Gwinnett’s two leading prosecutors are going to face each other in court over funds one of them says is being withheld from his office.
Solicitor General Brian Whiteside filed the lawsuit against District Attorney Danny Porter last week over an agreement Porter had reached with Whiteside’s predecessor, Rosanna Szabo. The solicitor claims funding has been taken from his office without his knowledge because of the agreement.
“Upon gaining this knowledge, the current solicitor general asked Mr. Porter to terminate said contract. He did not, “ Whiteside spokeswoman, Arteen Afshar said in a statement. “He was also informed that the unrevealed contract, as written, would put a $100,000.00 dollar deficit in the Gwinnett County Solicitor General’s current budget.
“Due to this inaction by Mr. Porter to stop unauthorized funds from the current Solicitor-General’s budget, a lawsuit has been filed.”
The battle is over funds raised through a 5% surcharge on all fines related to the Victim Assistance Program.
A copy of a letter that was included in Whiteside’s lawsuit shows Porter and Szabo sent a letter to Gwinnett County Commission Chairwoman Charlotte Nash in December 2018, after Whiteside defeated Szabo in that year’s election for the Solicitor General’s Office.
The letter shows Porter and Szabo agreed to continue sending all funds raised from the surcharge to the District Attorney’s Office to support its Victims Witness Program while all funds raised from the surcharge in State Court would go to the Solicitor’s Office to support its Victims Witness Program.
Of the remaining funds collected in Magistrate, Recorders and Municipal Courts, 65% is to to go to the District Attorney’s Office’s Victims Witness Program while the remainder goes to the Solicitor General’s Office’s Victims Witness Program.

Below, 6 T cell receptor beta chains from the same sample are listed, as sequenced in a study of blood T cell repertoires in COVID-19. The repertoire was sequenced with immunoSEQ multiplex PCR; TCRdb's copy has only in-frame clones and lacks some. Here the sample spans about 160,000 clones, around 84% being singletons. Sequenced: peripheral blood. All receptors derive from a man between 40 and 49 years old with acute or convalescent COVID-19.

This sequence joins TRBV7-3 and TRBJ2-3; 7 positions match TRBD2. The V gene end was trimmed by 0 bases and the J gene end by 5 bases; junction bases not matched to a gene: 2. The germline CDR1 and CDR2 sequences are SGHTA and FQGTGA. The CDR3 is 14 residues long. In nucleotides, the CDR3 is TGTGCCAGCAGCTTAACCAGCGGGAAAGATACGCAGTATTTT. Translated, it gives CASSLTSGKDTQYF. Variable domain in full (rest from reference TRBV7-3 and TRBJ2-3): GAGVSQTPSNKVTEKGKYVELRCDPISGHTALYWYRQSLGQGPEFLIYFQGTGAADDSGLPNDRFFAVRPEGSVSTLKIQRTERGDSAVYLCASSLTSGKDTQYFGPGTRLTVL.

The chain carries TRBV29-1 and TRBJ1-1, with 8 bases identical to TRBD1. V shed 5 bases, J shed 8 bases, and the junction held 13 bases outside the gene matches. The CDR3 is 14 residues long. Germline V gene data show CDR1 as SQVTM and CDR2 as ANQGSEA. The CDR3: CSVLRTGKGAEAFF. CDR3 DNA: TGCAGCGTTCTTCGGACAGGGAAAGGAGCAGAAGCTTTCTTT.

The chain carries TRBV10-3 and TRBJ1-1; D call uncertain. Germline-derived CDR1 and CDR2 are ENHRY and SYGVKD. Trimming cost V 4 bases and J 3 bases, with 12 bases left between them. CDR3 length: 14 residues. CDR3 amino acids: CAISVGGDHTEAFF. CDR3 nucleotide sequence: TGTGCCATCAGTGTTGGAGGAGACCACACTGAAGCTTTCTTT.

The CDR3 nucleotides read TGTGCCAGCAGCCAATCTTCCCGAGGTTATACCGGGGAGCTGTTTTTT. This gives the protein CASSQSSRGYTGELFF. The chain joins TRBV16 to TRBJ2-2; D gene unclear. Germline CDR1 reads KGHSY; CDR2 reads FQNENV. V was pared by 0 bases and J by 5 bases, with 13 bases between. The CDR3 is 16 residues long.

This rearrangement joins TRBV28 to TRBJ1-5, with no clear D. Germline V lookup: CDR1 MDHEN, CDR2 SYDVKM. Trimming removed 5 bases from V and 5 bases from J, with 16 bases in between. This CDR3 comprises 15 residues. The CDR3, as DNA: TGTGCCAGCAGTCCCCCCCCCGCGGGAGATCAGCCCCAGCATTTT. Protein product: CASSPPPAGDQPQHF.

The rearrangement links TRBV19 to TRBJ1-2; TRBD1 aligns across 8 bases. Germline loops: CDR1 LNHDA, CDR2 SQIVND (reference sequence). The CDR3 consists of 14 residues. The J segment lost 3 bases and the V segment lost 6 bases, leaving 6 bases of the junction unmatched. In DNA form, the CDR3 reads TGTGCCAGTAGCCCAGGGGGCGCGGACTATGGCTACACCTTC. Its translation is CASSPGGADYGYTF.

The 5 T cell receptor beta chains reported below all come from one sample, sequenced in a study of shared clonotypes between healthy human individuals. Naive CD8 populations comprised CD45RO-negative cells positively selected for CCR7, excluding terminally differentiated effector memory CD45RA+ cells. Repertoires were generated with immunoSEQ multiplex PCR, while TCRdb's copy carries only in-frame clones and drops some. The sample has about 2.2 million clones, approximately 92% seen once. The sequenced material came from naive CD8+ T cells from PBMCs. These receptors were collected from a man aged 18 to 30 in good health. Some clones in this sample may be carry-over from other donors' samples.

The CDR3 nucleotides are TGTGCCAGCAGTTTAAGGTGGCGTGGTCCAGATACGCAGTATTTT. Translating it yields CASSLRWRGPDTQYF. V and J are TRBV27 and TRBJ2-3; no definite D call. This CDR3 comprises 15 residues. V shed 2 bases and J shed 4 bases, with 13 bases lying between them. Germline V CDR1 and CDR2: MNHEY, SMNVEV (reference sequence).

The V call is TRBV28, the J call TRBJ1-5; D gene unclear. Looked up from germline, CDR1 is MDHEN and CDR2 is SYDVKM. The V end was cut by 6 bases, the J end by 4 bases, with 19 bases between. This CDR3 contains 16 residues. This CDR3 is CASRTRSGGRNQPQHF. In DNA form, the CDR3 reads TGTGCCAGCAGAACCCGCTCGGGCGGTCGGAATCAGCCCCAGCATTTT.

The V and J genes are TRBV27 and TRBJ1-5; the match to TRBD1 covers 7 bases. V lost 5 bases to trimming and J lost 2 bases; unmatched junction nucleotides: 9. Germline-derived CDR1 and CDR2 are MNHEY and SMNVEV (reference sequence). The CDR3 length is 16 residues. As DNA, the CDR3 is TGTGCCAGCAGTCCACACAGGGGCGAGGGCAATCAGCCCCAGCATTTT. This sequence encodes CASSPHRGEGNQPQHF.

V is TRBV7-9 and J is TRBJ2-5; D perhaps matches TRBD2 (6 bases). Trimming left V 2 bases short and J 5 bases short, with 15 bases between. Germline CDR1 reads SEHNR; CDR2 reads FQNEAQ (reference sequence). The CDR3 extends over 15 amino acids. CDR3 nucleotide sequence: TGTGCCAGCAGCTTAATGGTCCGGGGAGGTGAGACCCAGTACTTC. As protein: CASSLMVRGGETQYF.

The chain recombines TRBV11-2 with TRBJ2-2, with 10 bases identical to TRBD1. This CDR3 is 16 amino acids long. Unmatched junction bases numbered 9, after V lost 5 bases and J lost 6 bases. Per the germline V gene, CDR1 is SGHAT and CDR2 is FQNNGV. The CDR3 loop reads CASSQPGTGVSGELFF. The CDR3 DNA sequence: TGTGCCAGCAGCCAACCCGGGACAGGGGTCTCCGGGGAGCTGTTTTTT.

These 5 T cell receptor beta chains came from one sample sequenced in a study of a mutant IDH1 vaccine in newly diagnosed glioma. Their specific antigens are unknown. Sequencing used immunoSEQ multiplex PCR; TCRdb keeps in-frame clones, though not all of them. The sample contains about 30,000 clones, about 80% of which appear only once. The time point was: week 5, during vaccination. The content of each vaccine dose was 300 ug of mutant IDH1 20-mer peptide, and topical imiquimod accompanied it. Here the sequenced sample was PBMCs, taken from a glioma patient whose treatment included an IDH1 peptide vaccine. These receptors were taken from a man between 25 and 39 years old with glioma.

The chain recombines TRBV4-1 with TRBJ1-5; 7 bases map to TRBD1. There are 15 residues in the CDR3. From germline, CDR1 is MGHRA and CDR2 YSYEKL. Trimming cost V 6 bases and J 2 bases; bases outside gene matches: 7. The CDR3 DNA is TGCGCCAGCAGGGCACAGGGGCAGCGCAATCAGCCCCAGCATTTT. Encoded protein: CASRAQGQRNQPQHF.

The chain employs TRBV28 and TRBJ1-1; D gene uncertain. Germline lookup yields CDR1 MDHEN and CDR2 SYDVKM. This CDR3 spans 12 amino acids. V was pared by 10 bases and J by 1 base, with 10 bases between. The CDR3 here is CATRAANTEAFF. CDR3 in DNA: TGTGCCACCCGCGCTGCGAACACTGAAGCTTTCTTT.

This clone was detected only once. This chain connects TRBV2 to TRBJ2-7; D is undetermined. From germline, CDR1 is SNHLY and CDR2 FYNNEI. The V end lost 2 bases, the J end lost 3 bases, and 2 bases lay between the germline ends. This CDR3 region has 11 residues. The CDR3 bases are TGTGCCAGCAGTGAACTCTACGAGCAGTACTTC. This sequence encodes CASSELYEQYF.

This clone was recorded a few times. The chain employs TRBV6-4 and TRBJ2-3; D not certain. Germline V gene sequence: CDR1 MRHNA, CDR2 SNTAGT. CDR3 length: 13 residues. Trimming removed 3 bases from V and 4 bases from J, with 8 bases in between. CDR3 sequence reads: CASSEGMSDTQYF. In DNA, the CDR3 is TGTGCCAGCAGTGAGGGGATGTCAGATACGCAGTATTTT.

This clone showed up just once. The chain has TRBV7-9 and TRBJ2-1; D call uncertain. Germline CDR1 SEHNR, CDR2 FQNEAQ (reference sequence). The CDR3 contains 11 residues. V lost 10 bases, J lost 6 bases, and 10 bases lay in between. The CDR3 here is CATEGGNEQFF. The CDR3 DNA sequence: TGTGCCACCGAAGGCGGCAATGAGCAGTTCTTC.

“The current Gwinnett County Solicitor General gained knowledge of this contract by an employee of the Gwinnett County Solicitor General’s Office and the Gwinnett County Financial Division, not Mr. Porter or former Solicitor General Szabo,” Afshar said.
“He was informed that funds were coming out of the Gwinnett County Solicitor General’s current budget due to the unauthorized contract signed by Mr. Porter and former Solicitor-General Szabo.”
Porter, however, said the agreement was not a binding contract. The district attorney explained that only the Gwinnett County Board of Commissioners determines where the funds will go, and it asks the two prosecutors to work out an agreement among themselves for the board to ratify.
For that reason, Porter said, Whiteside should be suing the Board of Commissioners, which took legislative action to ratify the allocation between the two offices, which made it official.
“I think the county attorney tried to explain it to him (and) I tried to explain it to him,” Porter said. “It’s clear he doesn’t understand how the money is allocated and negating the agreement would have no effect on the current distribution of funds.”